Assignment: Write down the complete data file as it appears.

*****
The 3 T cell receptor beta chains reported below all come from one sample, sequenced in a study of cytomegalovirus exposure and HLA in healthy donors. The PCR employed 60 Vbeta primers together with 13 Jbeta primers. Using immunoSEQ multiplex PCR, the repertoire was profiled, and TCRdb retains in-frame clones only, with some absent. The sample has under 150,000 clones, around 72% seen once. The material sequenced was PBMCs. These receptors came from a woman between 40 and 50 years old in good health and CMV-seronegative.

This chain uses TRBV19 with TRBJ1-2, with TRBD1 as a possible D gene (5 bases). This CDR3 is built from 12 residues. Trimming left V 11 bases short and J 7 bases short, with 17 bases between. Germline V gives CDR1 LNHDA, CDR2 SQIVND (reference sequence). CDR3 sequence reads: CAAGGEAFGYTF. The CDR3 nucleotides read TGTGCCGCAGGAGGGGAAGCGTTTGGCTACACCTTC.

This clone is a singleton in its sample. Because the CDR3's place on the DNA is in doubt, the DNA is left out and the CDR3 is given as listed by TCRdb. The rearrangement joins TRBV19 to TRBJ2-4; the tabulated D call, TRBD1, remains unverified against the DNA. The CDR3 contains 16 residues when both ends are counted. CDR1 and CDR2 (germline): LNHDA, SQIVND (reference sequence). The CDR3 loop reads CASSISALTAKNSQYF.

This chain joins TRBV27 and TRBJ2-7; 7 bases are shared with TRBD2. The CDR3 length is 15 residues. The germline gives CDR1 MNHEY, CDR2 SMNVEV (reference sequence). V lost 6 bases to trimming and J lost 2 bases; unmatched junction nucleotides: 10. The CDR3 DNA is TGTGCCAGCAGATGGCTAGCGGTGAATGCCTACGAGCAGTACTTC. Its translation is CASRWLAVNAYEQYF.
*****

The 3 T cell receptor beta chains reported below all come from one sample, sequenced in a study of cytomegalovirus exposure and HLA in healthy donors. The PCR employed 60 Vbeta primers together with 13 Jbeta primers. Using immunoSEQ multiplex PCR, the repertoire was profiled, and TCRdb retains in-frame clones only, with some absent. The sample has under 150,000 clones, around 72% seen once. The material sequenced was PBMCs. These receptors came from a woman between 40 and 50 years old in good health and CMV-seronegative.

This chain uses TRBV19 with TRBJ1-2, with TRBD1 as a possible D gene (5 bases). This CDR3 is built from 12 residues. Trimming left V 11 bases short and J 7 bases short, with 17 bases between. Germline V gives CDR1 LNHDA, CDR2 SQIVND (reference sequence). CDR3 sequence reads: CAAGGEAFGYTF. The CDR3 nucleotides read TGTGCCGCAGGAGGGGAAGCGTTTGGCTACACCTTC.

This clone is a singleton in its sample. Because the CDR3's place on the DNA is in doubt, the DNA is left out and the CDR3 is given as listed by TCRdb. The rearrangement joins TRBV19 to TRBJ2-4; the tabulated D call, TRBD1, remains unverified against the DNA. The CDR3 contains 16 residues when both ends are counted. CDR1 and CDR2 (germline): LNHDA, SQIVND (reference sequence). The CDR3 loop reads CASSISALTAKNSQYF.

This chain joins TRBV27 and TRBJ2-7; 7 bases are shared with TRBD2. The CDR3 length is 15 residues. The germline gives CDR1 MNHEY, CDR2 SMNVEV (reference sequence). V lost 6 bases to trimming and J lost 2 bases; unmatched junction nucleotides: 10. The CDR3 DNA is TGTGCCAGCAGATGGCTAGCGGTGAATGCCTACGAGCAGTACTTC. Its translation is CASRWLAVNAYEQYF.